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Making the web accessible for everyone

The W3C announced today that the Web Content Accessibility Guideline (WCAG) version 2.0 has become a “W3C Recommendation” … i.e. the standard has completed its development and is available for general use [1].

How does the standard help?

The standard helps in three main ways:

  1. It makes it easier for people with “visual, auditory, physical, cognitive and neurological disabilities, and older Web users with accessibility needs” to use the Web, or Web applications that use Web technologies, such as many of SAP’s solutions
  2. It provides support (unlike version 1.0 published in 1999) for newer Web technologies such as images, audio, and video, as well as for rich internet applications. It also has extensibility features to make it easier to implement support for Web technologies yet to be developed
  3. It lowers the cost of developing applications since developers will eventually need to use just one way of making Web pages accessible to people with disabilities. It is also likely that tools will make developing accessible applications even easier.
Why is this standard important?

The last point is important because there is currently legislation, which can vary from country to country, that require software be usable by people with disabilities such as the so-called “Section 508” legislation in the USA. If your software isn’t compliant with the legislation then it can mean you can’t sell it as businesses can be fined if they require their employees use non-compliant applications. SAP’s solutions, such as NetWeaver, are compliant.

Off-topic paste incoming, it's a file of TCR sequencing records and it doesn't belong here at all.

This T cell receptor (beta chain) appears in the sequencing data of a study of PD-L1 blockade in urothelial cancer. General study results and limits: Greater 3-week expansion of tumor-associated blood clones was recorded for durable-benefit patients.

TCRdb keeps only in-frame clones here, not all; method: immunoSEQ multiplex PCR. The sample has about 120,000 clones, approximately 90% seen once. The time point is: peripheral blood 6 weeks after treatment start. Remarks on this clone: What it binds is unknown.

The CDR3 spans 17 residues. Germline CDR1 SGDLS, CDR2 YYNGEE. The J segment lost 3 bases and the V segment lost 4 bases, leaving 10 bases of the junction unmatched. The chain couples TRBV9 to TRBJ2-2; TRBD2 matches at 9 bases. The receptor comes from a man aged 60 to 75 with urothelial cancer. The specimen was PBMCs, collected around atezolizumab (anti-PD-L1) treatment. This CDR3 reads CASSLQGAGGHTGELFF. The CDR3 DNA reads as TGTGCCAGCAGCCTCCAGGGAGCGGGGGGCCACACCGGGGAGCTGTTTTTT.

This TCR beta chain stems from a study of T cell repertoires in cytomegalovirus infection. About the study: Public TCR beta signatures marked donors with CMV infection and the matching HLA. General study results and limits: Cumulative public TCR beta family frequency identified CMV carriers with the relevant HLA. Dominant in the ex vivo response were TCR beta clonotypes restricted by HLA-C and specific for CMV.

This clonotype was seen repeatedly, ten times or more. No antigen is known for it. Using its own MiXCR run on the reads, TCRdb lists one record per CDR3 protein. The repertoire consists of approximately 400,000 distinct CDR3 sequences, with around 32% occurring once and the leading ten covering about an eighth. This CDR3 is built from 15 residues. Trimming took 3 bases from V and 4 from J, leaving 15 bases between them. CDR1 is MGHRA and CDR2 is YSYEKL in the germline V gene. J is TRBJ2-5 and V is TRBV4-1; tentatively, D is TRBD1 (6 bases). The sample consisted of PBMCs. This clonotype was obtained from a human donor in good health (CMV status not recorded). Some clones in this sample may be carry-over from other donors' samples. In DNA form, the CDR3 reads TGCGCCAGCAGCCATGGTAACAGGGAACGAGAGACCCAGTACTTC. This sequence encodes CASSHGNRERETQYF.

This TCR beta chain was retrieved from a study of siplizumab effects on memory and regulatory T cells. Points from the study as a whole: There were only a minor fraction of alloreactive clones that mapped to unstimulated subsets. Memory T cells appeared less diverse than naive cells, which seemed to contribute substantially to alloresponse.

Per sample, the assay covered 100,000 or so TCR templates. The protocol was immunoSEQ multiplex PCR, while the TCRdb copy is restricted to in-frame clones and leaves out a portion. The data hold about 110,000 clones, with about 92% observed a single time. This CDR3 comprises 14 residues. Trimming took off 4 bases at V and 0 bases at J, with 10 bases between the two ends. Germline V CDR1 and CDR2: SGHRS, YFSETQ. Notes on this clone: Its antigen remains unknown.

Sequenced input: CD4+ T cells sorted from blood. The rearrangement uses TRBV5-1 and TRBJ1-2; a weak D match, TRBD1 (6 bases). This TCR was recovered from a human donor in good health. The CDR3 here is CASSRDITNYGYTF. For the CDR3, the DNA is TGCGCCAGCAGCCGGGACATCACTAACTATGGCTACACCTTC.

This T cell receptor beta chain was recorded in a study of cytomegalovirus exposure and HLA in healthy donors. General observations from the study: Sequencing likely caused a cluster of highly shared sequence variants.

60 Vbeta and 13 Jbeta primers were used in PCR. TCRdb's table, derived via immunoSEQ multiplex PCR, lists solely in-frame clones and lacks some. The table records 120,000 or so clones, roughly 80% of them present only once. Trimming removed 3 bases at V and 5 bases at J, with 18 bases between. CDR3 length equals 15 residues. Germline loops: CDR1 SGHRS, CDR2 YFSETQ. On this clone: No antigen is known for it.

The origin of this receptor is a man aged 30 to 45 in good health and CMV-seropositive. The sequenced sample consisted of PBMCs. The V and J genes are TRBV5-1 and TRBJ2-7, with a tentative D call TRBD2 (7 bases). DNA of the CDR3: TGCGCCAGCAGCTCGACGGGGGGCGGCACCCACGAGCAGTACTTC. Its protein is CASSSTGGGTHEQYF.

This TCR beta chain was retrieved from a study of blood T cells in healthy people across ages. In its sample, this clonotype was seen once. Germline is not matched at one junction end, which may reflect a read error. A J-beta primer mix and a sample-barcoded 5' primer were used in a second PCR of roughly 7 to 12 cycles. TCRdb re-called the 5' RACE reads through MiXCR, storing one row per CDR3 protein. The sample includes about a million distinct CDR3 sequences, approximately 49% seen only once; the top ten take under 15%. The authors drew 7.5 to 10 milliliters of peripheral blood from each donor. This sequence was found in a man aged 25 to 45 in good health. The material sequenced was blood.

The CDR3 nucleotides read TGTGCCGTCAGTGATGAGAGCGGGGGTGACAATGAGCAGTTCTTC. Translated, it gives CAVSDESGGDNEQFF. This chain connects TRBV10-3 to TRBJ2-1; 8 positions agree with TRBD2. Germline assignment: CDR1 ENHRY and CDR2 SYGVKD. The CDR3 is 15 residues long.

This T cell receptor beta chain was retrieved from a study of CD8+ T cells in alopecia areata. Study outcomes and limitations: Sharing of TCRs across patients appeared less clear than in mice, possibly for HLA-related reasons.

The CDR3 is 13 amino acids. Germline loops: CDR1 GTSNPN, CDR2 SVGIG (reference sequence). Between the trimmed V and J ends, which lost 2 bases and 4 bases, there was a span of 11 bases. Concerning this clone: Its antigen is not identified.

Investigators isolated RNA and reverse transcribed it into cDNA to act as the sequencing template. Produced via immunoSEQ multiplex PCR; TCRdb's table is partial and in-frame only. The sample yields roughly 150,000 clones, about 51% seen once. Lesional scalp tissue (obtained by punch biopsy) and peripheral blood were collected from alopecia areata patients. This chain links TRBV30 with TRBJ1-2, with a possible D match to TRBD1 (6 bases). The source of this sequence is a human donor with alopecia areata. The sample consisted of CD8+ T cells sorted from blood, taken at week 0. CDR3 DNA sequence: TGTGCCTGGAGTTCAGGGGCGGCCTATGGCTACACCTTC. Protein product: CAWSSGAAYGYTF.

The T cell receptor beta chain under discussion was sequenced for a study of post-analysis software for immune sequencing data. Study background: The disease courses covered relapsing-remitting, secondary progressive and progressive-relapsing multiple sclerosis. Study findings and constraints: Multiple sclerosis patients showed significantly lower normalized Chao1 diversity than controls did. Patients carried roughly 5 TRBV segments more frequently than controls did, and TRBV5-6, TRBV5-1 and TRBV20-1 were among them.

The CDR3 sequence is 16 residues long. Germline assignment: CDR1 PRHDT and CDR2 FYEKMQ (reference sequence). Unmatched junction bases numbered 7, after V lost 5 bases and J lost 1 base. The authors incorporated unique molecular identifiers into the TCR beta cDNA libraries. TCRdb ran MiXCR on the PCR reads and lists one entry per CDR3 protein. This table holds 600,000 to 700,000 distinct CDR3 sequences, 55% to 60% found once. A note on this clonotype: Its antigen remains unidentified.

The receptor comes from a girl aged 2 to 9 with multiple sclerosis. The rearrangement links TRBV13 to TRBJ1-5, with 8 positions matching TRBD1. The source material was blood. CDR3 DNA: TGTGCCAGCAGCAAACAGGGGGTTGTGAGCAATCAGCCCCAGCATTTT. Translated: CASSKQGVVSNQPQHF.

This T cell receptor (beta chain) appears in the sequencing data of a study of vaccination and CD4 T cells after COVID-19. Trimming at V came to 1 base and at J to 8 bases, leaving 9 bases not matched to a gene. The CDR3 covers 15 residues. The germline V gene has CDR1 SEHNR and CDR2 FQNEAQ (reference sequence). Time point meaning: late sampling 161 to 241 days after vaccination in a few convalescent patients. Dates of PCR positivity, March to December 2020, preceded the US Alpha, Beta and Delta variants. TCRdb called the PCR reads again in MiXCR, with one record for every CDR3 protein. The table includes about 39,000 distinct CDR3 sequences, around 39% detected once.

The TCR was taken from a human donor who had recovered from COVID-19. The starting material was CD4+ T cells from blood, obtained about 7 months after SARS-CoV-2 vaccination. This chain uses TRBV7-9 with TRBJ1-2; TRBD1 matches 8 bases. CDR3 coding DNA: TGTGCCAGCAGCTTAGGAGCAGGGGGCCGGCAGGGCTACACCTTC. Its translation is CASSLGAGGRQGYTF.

WCAG 2.0 has a lot of support including the US Government and the EU. It is likely that these and other governments will add compliance with WCAG 2.0 into legislation as a recommended way of meeting software accessibility requirements.

WCAG 2.0 and SAP

SAP has been heavily involved in the development of WCAG 2.0 – Alex Li was a founding member of the working group in the W3C and has worked extensively in its development – in part to make sure that WCAG 2.0 works just as well for business applications as for the Web. SAP has also already incorporated much of WCAG 2.0 into its product development standards that govern how SAP developers develop their applications.

Making it work

To realize the full benefits of WCAG 2.0, Web pages will need to change and assistive technologies, that understand the changed pages, will need to become readily available. This will obviously take some time.

But having one standard for Web accessibility, used by everyone, everywhere is a goal worth striving for. WCAG 2.0 brings that goal one step closer.

David Burdett
PS I represent SAP on the W3C Advisory Committee

[1] The W3C calls all its completed standards a “recommendation” on the grounds that they can’t force people to adopt a standard … they can only recommend …

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